Herb-Drug Interactions: Flavonoids

Bioflavonoids The flavonoids are a large complex group of related compounds, which are widely available in the form of dietary supplements, as well as in the herbs or foods that they are originally derived from. They are the subject of intensive investigations and new information is constantly being published. You may have come to this monograph via a herb that contains flavonoids. Note that the information in this general monograph relates to the individual flavonoids, and the reader is referred back to the herb (and vice versa) where appropriate. It is very difficult to confidently predict whether a herb that contains one of the flavonoids mentioned will interact in the same way. The levels of the flavonoid in the particular herb can vary a great deal between specimens, related species, extracts and brands, and it is important to take this into account when viewing the interactions described below. Types, sources and related compounds Flavonoids are a very large family of polyphenolic compounds synthesised by plants that are common and widely distributed. With the exception of the flavanols (e.g. catechins) and their polymers, the proanthocyanidins, they usually occur naturally bound to one or more sugar molecules Read more […]

Ginkgo biloba: Uses. Dosage. Adverse Reactions

Other Uses Ginkgo biloba is used for many other indications, including improving connective tissue conditions such as haemorrhoids, common allergies, reducing the effects of exposure to radiation and to prevent some of the complications associated with diabetes. In the UK and other European countries, the cardioprotective effects of EGb 751 in myocardial ischaemia and reperfusion are currently being investigated in preclinical studies. ADJUNCT IN CANCER TREATMENT As a herb with significant antioxidant activity, ginkgo has been used to reduce the toxic side-effects of some chemotherapeutic drugs. Evidence from in vivo studies demonstrate protective effects against nephrotoxicity induced by cisplatin and cardiotoxicity induced by doxorubicin. Clinical trials are not yet available to determine its effectiveness in practice. CANCER PREVENTION A 2005 review puts forward the case that Ginkgo biloba should be more widely used as a safe, preventative agent for reducing cancer incidence. This recommendation is based on results from numerous in vitro and experimental studies showing that ginkgo affects many factors associated with the incidence and mortality of cancer. Dosage Range The recommended dose varies depending Read more […]

Selenium: Adverse Reactions. Interactions. Pregnancy Use.

Toxicity Long-term ingestion of excessive levels of selenium (> 1000 µg/day) may produce fatigue, depression, arthritis, hair or fingernail loss, garlicky breath or body odour and gastrointestinal disorders or irritability. Adverse Reactions Nausea, vomiting, nail changes, irritability and fatigue have been reported. The organic form of selenium found in high-selenium yeast is often preferred because it is less toxic. The National Health and Medical Research Council of Australia states that selenium intake should not exceed 600 µg/day. Significant Interactions CISPLATIN Selenium may reduce associated nephrotoxicity, myeloid suppression and weight loss, according to in vitro and in vivo tests — beneficial interaction. HEAVY METALS (E.G. MERCURY, LEAD, ARSENIC, SILVER AND CADMIUM) Selenium reduces toxicity of heavy metals such as mercury, lead, arsenic, silver and cadmium by forming inert complexes — beneficial interaction. Contraindications and Precautions Sensitivity to selenium. Pregnancy Use Considered safe in usual dietary doses; safety at higher levels is unknown.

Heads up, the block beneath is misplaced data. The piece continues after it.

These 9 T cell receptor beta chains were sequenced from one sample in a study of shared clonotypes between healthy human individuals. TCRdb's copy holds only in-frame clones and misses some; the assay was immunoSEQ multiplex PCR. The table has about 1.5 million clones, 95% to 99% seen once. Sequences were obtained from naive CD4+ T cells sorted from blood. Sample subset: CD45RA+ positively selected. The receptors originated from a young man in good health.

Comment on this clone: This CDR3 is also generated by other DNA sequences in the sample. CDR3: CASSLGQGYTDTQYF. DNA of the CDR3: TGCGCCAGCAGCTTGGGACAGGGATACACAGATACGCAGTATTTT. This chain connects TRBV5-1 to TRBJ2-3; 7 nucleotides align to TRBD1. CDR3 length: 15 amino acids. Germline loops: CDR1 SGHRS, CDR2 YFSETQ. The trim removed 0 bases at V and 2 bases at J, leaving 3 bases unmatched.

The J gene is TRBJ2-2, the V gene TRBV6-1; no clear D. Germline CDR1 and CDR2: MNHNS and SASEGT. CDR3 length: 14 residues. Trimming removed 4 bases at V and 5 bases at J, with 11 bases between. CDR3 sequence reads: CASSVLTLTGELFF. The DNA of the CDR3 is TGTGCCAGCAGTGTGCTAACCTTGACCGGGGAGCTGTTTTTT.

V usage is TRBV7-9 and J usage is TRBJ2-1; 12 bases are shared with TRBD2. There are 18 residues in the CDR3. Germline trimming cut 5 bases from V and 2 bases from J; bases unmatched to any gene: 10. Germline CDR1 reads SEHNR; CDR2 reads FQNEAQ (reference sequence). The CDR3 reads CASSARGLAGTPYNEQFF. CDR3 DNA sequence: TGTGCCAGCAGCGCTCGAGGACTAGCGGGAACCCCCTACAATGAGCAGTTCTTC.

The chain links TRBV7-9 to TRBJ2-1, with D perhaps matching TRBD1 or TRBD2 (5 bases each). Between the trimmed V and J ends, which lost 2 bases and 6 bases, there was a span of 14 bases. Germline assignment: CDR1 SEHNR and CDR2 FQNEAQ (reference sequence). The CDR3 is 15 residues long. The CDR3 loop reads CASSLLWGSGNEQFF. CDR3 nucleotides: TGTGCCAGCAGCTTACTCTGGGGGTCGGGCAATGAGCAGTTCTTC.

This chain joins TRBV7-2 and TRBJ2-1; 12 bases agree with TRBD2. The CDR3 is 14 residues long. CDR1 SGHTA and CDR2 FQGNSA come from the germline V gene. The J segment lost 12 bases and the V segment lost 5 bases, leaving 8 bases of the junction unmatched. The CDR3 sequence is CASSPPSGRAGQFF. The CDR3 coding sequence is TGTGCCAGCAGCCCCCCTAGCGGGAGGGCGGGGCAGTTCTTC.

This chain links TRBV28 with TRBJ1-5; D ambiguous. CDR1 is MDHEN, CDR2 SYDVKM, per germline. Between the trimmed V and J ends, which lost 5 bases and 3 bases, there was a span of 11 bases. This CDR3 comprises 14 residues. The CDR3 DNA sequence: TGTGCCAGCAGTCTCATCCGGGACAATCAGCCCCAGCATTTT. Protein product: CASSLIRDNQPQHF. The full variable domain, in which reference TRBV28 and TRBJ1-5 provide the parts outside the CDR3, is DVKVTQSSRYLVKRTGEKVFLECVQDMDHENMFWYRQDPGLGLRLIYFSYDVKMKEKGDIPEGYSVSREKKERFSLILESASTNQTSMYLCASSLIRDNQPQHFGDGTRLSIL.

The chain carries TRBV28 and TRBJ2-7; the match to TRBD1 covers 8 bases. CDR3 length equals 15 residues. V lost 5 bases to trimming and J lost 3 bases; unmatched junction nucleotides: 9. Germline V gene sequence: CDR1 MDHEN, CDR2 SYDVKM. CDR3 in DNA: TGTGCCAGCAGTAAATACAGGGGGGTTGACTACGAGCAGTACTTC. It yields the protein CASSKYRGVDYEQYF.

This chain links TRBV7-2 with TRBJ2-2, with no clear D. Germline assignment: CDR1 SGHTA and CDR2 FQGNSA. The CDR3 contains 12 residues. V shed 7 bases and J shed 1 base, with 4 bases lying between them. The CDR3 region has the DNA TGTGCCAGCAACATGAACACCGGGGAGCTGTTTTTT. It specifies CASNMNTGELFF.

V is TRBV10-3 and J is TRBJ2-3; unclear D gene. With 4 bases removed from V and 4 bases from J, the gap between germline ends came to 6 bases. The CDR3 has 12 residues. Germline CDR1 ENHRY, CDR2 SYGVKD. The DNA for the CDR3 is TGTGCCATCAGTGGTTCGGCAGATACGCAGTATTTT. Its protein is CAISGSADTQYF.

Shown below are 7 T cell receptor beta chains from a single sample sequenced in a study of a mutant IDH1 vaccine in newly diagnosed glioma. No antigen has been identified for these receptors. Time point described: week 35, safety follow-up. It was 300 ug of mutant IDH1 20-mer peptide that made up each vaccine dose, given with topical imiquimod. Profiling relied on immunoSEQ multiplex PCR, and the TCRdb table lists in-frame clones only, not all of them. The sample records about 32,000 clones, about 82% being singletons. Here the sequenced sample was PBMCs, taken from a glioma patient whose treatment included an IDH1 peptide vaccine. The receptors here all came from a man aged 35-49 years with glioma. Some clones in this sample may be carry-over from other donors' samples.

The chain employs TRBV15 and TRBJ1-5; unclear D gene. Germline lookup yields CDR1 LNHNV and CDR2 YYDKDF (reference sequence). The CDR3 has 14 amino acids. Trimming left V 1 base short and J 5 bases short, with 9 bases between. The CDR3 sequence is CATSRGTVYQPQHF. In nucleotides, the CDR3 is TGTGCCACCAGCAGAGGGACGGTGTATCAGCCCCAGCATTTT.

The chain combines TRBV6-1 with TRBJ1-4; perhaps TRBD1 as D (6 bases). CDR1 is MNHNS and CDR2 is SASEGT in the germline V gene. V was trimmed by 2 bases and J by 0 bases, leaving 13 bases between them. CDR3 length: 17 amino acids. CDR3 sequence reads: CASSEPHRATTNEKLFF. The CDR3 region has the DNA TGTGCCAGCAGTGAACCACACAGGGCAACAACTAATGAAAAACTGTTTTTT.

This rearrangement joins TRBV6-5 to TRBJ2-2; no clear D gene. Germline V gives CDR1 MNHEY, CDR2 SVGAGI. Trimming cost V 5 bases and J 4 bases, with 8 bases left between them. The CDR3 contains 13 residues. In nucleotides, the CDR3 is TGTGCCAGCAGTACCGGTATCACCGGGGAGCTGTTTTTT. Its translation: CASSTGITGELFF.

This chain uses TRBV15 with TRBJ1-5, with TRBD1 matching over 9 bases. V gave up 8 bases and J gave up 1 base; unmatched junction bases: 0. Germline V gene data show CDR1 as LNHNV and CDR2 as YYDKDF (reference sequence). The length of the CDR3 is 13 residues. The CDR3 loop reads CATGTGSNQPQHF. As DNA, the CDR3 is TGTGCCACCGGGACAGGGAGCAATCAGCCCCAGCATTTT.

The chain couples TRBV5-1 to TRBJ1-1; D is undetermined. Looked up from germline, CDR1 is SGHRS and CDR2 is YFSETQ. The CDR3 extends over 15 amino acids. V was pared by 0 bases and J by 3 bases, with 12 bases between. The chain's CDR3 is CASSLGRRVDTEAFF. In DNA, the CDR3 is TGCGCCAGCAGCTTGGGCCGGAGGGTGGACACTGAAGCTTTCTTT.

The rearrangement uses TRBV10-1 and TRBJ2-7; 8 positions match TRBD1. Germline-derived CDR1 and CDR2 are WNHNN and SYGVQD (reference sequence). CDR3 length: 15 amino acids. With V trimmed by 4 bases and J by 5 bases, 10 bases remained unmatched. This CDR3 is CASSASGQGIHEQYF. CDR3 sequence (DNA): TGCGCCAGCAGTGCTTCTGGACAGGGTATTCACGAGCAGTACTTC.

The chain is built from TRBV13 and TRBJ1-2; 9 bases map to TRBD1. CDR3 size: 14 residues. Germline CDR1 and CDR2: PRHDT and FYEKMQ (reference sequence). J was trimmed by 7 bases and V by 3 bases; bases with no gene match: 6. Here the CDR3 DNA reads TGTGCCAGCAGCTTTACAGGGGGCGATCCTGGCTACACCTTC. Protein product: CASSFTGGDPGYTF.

St Mary’s thistle: Clinical Use. Dosage

DYSPEPSIA Although St Mary’s thistle has been most commonly investigated for its effects as a hepatoprotective agent, it is commonly used to treat dyspeptic complaints, such as loss of appetite, poor digestion and upper gastrointestinal discomfort. Animal studies have identified a dose-dependent increase in bile flow and bile salt secretion for silymarin, achieved by stimulating the synthesis of bile salts. Commission E approves the use of crude milk thistle preparations for dyspeptic complaints. TOXIC LIVER DAMAGE Mushroom poisoning (Amanita phalloides) One of the best documented uses of milk thistle is in the treatment of poisoning by the mushroom Amanita phalloides (death cap). Nausea, vomiting, abdominal cramps and severe diarrhea usually occur 8-12 hours after ingestion with extensive hepatic necrosis occurring 1-2 days later. A mortality rate of 20-30% has been observed but can be as high as 50% in children under 10 years of age. Several clinical studies have shown silybin (20-50 mg/kg/day IV) to protect against hepatotoxicity when administered within 48 hours. One report of pooled data from 452 case reports of A. phalloides poisoning showed a highly significant difference in mortality in favour of silybin. Environmental Read more […]